To put that figure in perspective, only $73 million in cuts have been made in the last four years combined, evidence that the effects of the economic recession on government budgets are just now reaching a critical mass.
WCSD Superintendent Heath Morrison outlined an initial round of budget cuts on Monday during a press conference at the Robert Mitchell Elementary School in Sparks.
He proposed trimming nearly $35 million through the use of one-time contingency fund monies ($13.3 million); reducing the district’s ending fund balance ($2.9 million); savings from health care negotiations with employee unions ($3 million); deferring new textbooks for a year ($2 million); increasing class sizes in grades 1 through 3 by two students, which would result in the layoff of 94 teachers ($6.6 million); making cuts to programs, such as sexual education courses and middle school sports; and slashing 85 administrative staffing positions ($7 million).
But even with these reductions, WCSD officials must still find an additional $40 million to slash, a prospect that would leave an undoubted impact on school children in northern Nevada.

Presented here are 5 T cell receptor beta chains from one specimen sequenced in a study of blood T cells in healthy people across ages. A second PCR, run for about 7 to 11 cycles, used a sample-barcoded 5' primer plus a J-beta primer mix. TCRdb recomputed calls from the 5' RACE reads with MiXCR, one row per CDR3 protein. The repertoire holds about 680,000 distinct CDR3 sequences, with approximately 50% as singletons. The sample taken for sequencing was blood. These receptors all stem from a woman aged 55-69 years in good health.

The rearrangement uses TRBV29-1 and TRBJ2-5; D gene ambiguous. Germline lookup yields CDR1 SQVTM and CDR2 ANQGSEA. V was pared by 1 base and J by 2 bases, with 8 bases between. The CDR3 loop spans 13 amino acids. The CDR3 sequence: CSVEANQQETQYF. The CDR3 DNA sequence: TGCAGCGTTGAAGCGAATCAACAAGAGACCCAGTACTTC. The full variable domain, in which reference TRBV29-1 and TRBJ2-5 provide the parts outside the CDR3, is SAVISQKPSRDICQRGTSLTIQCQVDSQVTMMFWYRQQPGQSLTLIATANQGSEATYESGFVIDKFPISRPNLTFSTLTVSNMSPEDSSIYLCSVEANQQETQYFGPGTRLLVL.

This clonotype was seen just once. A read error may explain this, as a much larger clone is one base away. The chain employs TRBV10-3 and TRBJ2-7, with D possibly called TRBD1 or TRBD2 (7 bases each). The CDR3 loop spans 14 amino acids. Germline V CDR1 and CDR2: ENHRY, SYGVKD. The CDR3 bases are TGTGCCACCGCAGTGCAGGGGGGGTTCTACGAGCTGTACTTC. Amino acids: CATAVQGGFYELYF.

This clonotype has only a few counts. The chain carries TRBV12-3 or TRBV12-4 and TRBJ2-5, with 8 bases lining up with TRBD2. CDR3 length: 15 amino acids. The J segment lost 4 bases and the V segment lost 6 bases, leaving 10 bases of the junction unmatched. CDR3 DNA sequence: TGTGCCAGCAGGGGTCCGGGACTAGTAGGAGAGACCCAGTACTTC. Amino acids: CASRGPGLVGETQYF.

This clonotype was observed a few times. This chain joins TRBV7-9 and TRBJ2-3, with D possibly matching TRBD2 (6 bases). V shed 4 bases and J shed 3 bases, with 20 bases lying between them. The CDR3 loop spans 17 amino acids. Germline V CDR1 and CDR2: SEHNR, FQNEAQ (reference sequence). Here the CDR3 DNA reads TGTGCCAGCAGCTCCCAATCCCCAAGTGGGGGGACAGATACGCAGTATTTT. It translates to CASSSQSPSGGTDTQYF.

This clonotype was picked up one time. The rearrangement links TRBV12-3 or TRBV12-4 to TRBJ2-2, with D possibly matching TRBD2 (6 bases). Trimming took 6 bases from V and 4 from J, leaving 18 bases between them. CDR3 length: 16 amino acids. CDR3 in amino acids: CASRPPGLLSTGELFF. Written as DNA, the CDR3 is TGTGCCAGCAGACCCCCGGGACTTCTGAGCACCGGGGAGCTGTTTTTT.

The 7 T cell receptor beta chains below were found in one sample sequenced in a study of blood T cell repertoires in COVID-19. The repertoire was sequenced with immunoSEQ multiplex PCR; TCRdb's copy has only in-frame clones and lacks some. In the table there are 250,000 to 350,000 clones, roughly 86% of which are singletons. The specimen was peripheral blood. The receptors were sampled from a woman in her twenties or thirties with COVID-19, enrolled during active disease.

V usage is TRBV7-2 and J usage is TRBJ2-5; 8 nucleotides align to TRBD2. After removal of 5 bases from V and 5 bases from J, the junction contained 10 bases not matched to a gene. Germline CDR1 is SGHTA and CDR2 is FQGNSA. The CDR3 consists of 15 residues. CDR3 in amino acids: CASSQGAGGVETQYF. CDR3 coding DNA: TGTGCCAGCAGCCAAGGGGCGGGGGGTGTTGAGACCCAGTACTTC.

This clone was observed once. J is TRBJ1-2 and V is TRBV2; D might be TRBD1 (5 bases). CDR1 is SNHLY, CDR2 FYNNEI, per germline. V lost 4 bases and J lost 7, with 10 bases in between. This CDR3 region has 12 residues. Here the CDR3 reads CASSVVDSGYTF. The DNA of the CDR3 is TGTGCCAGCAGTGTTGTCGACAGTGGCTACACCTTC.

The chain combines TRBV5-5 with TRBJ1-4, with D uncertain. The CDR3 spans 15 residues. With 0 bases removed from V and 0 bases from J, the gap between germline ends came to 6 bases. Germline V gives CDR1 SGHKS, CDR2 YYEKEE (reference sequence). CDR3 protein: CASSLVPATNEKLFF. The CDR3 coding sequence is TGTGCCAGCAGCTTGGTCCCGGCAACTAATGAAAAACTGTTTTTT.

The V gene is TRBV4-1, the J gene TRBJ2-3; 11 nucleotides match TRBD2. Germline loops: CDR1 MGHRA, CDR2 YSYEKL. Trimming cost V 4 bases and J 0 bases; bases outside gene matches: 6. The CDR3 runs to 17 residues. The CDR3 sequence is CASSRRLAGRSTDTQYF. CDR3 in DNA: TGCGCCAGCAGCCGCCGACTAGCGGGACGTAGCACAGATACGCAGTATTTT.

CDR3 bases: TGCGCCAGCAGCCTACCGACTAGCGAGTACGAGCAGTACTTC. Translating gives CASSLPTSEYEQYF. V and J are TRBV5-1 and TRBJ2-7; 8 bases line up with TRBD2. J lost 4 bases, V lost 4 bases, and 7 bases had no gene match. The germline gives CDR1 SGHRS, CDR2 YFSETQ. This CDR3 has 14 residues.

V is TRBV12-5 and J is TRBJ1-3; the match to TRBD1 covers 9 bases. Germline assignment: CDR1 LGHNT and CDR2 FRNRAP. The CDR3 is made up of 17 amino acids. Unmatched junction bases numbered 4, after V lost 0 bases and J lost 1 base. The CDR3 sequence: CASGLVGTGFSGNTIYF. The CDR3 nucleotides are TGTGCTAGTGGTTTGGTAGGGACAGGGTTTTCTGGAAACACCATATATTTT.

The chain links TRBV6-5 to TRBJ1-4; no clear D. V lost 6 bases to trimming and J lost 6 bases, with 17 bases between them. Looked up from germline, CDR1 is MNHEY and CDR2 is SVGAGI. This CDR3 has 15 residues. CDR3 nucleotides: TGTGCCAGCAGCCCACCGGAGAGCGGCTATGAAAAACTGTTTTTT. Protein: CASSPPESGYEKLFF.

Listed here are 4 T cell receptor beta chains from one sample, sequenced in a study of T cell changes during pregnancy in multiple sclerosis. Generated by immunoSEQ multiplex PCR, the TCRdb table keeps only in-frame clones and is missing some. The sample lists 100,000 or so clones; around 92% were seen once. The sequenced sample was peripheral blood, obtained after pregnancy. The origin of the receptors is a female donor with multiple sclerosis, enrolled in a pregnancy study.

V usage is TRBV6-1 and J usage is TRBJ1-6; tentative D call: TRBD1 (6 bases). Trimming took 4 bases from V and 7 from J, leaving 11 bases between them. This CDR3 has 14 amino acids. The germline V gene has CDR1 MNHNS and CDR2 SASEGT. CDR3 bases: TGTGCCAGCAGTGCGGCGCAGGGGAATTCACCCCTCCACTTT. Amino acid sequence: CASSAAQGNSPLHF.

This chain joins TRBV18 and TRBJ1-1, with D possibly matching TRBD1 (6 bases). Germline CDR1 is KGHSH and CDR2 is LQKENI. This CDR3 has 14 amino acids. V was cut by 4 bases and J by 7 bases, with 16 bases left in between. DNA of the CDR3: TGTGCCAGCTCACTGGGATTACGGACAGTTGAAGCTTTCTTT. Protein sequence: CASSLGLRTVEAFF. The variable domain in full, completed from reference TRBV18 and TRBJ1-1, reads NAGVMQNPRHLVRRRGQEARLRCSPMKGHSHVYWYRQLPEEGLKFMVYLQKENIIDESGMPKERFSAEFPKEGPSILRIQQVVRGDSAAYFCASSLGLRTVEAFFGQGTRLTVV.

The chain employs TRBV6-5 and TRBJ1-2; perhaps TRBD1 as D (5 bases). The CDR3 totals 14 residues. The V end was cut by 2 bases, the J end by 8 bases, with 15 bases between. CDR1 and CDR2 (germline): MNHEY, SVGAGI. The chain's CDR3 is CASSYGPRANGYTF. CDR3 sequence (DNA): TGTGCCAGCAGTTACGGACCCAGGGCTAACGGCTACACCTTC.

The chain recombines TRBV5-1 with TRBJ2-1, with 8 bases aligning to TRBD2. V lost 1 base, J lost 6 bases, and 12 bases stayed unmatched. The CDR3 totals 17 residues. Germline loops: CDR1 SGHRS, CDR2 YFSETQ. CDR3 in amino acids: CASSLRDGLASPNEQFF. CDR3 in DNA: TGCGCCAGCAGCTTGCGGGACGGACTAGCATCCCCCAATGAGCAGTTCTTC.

“Cutting $40 million more will be detrimental to the future of education in Washoe County,” Morrison said in prepared statements.
When it comes to those cuts, nothing is off the table, he added.
To illustrate just what these additional cuts could look like, Morrison said raising class sizes for all grade levels by six students and eliminating 463 teachers would produce only $27 million in savings.
“This is something that scares me,” he said, adding that additional administrative staffing cuts, school closures and elimination of arts, music and athletics programs will be points of discussion in future budget hearings.
Recently retired state Sen. Bill Raggio was in attendance Monday, where he addressed an avenue of contention he thinks can limit “draconian” cuts to education.
Raggio orchestrated a tax increase in 2009 that is set to expire in June. But if retained, an estimated $650 million could be generated over the next fiscal biennium — a revenue stream that is sorely needed, Raggio said.
But it will take a level of cooperation from both parties.
“Compromise is not a four-letter word,” he said.
The WCSD will host a series of budget town hall meetings in May, each open to the public, in order to address where the remaining cuts will be applied.
Galena High School: 6:30 p.m. on May 4
Wooster High School: 10:30 a.m. on May 7
McQueen High School: 6:30 p.m. on May 11
Reed High School: 6:30 p.m. on May 19
Hug High School: 6:30 p.m. on May 25
For more information and to answer a budget survey, visit www.washoe.k12.nv.us/community/legislative-session.